Tintype Gallery: Grant Foster 'Ground, Figure, Sky' (until 3rd June 2017)
'Ground, Figure, Sky' is comprised of a series of paintings and sculptural interventions in the form of flags made with either canvas or leather, the latter dividing the exhibition rather neatly. Before encountering these, there is a range of small and large paintings forming the majority of the show. A personal highlight was the first, 'Vanity', with its focus on an ambiguous facial expression and a majestic sweep of hair flowing across the top of the canvas like a flourishing tree. The painting's title and its content seem to be a subtle contradiction to each other, as the figure has a placid face, one which could be dreaming, or maybe lamenting. Equally, given the show's title suggesting a sliding scale, 'Vanity' could be depicting a contrived 'selfie', as the pose is up for interpretation as a contemporary self-portrait subject often is.
This ambiguity is played out again in Foster's other paintings, as there is a great focus on the physical attributes of each figure. For instance, the two works which follow include shapely, bodacious bodies, thus drawing attention to these parts instead of the faces which are often sinister or entirely devoid of human features. 'My Mum and Dad' is a particularly interesting piece, as again the title throws the viewer off from what is in front of their eyes. As the show's press release states, the artist enjoys creating a dialogue between the old and new; while this piece is by no means a traditional ode to one's parents, the shapes produced on the canvas are reminiscent of Rodin's 'The Thinker'. Both figures look away from the viewer, yet simultaneously expose their bodies, which almost feels like the outcome from a life drawing class.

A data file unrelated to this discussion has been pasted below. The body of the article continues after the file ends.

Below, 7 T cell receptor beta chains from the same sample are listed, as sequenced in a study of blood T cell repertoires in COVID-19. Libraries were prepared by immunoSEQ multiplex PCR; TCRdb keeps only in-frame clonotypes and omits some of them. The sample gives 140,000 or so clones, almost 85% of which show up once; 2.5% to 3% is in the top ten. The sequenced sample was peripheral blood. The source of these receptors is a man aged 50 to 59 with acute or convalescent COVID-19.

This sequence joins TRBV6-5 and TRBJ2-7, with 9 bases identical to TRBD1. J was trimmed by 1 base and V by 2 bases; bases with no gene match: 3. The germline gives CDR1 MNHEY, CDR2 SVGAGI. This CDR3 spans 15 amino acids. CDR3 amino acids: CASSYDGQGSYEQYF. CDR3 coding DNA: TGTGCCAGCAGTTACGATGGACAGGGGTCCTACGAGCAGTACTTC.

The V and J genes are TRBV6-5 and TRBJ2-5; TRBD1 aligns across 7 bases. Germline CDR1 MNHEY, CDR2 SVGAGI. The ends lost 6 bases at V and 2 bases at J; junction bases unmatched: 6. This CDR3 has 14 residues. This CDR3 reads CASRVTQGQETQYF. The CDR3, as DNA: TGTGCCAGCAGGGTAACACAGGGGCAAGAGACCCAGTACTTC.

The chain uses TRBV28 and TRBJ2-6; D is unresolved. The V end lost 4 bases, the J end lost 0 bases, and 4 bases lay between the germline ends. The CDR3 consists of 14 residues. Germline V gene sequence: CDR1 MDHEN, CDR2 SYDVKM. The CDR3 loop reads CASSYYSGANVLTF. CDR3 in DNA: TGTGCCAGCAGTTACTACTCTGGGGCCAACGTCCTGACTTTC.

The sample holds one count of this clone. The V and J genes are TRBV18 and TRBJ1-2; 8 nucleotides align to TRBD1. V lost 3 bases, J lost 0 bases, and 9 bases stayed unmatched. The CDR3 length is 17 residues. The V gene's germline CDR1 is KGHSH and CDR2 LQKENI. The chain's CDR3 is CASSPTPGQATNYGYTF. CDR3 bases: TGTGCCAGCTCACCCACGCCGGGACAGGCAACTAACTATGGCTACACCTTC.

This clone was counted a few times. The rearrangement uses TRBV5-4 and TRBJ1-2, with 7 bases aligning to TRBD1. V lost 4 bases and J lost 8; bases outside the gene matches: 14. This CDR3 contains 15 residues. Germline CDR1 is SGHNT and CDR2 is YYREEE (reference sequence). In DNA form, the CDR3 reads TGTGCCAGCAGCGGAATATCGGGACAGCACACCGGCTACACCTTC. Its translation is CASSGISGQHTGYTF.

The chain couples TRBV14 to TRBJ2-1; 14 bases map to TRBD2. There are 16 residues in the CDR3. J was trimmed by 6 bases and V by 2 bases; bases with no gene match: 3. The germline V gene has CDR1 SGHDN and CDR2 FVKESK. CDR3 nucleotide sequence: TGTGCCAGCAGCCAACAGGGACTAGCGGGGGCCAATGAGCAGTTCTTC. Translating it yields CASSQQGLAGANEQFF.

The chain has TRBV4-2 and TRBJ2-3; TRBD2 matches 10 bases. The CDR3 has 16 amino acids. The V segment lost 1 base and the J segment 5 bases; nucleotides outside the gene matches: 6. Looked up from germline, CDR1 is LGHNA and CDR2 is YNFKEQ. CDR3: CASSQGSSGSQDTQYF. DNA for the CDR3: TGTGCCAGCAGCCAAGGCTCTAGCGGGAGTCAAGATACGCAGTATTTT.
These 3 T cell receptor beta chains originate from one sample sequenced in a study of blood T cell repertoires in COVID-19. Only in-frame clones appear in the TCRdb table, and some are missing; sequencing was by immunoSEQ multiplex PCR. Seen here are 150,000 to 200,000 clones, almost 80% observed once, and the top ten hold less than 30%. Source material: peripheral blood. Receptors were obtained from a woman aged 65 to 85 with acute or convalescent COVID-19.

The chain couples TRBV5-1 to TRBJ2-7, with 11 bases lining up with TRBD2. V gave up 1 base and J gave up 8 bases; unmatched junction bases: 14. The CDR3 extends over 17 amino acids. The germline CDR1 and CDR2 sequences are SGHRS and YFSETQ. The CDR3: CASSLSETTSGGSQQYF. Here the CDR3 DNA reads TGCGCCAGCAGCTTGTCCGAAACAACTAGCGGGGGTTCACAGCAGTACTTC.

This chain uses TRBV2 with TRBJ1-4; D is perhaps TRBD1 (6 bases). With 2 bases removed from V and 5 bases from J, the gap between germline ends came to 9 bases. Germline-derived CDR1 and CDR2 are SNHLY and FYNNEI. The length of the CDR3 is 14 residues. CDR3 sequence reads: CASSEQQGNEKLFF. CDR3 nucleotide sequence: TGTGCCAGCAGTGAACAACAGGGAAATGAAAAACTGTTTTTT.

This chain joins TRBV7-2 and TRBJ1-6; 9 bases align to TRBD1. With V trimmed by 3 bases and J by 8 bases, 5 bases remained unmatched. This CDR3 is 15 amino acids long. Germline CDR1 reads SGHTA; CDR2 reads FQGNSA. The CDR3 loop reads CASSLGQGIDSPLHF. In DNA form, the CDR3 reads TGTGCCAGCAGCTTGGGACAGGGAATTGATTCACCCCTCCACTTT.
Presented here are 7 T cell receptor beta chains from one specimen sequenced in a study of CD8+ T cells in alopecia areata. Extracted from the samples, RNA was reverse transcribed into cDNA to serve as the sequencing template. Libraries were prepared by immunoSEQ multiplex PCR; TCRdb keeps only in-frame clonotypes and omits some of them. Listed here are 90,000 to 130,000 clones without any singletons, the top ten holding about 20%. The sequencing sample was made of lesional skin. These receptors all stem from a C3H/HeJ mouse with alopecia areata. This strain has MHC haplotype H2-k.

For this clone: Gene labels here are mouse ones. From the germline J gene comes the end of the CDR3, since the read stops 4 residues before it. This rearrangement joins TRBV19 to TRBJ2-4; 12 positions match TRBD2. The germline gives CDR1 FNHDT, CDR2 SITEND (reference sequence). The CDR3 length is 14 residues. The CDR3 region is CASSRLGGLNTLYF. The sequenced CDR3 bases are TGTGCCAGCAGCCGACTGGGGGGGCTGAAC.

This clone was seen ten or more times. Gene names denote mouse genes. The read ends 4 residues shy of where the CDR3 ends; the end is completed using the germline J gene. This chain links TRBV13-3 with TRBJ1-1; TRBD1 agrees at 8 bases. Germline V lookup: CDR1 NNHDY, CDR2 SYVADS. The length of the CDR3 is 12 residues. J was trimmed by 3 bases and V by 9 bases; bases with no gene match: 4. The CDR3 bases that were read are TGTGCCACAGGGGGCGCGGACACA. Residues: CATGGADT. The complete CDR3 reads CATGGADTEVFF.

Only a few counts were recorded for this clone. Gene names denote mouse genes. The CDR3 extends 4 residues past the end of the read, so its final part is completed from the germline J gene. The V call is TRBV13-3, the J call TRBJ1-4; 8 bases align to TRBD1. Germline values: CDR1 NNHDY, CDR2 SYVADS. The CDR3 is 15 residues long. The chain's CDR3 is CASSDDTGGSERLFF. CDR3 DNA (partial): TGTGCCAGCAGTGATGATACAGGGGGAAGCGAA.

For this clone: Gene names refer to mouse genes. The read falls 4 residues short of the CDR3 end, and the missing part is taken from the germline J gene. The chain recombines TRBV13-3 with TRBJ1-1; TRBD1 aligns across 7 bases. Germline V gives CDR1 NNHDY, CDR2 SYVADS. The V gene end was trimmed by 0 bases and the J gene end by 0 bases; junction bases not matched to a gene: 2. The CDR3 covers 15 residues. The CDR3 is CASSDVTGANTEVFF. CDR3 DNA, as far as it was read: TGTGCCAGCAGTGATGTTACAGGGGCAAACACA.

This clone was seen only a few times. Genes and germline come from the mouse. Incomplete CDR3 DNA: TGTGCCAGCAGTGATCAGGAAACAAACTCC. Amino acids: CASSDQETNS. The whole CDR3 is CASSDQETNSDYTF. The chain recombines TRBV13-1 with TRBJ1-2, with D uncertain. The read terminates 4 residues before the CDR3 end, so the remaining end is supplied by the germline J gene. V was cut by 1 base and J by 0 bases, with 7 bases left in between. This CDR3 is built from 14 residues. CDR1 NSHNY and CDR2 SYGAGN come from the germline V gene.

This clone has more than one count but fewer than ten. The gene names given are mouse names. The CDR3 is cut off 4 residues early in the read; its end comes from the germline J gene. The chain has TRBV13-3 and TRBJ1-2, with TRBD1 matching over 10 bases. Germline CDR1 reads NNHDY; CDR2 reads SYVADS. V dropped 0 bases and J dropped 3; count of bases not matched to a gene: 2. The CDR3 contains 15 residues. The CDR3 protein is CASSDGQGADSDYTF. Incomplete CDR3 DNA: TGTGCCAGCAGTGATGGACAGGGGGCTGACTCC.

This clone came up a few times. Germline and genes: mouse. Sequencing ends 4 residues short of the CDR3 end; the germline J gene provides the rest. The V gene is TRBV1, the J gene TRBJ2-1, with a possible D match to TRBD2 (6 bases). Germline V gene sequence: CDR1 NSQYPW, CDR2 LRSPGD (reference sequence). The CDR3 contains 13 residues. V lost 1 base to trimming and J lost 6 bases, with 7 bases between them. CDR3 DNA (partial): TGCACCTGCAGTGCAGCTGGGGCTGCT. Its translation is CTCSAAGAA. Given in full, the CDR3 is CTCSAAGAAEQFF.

Of course, in painting context is not mandatory - we do not need to know the reasoning behind Foster's bizarre depiction of his parents; it is an artist's prerogative to withhold or reveal this information. With the use of makeshift flags, as aforementioned, there is a default assumption about its form and function, especially with the rise of nationalism across the West. These flags are murky, sketchy and quite a contrast to the paintings on display; the words 'PIG' and 'SUN BURN' smeared across them respectively are bold and confrontational, yet with the latter a worn, perhaps sun-damaged photograph of a mother and child is a reminder that family ties are never far away from one's true identity.
Returning to the faces of Foster's figures, none is more disconcerting than the concluding image of 'Ground, Figure, Sky', where we realise that the energy spent deciphering each scenario means that these figures represent different elements of our daily lives. 'The Prisoner's Dilemma' is harrowing for a multitude of reasons, one being the pigment differentiation between the cheerful, charming palette of the background and the deep, dark, shadow-like appearance of what seems to be a child. Is this the ultimate example of Foster's 'Ground' characters? The figure's downward glance at its own hand implies an introspective ability, and the title has the viewer considering that the painting deals with mankind being a prisoner of our own minds, which is generally a very different tone to that of the rest of the exhibition but a thought-provoking one nonetheless. Truly, that is the beauty of this exhibition, the often sporadic ways in which these paintings are composed and, intriguingly, reflected upon by the viewer. Though the continuity is often hard to locate, the use of human form brings back any secondary abstraction and allows a strong balance of understanding and intrigue.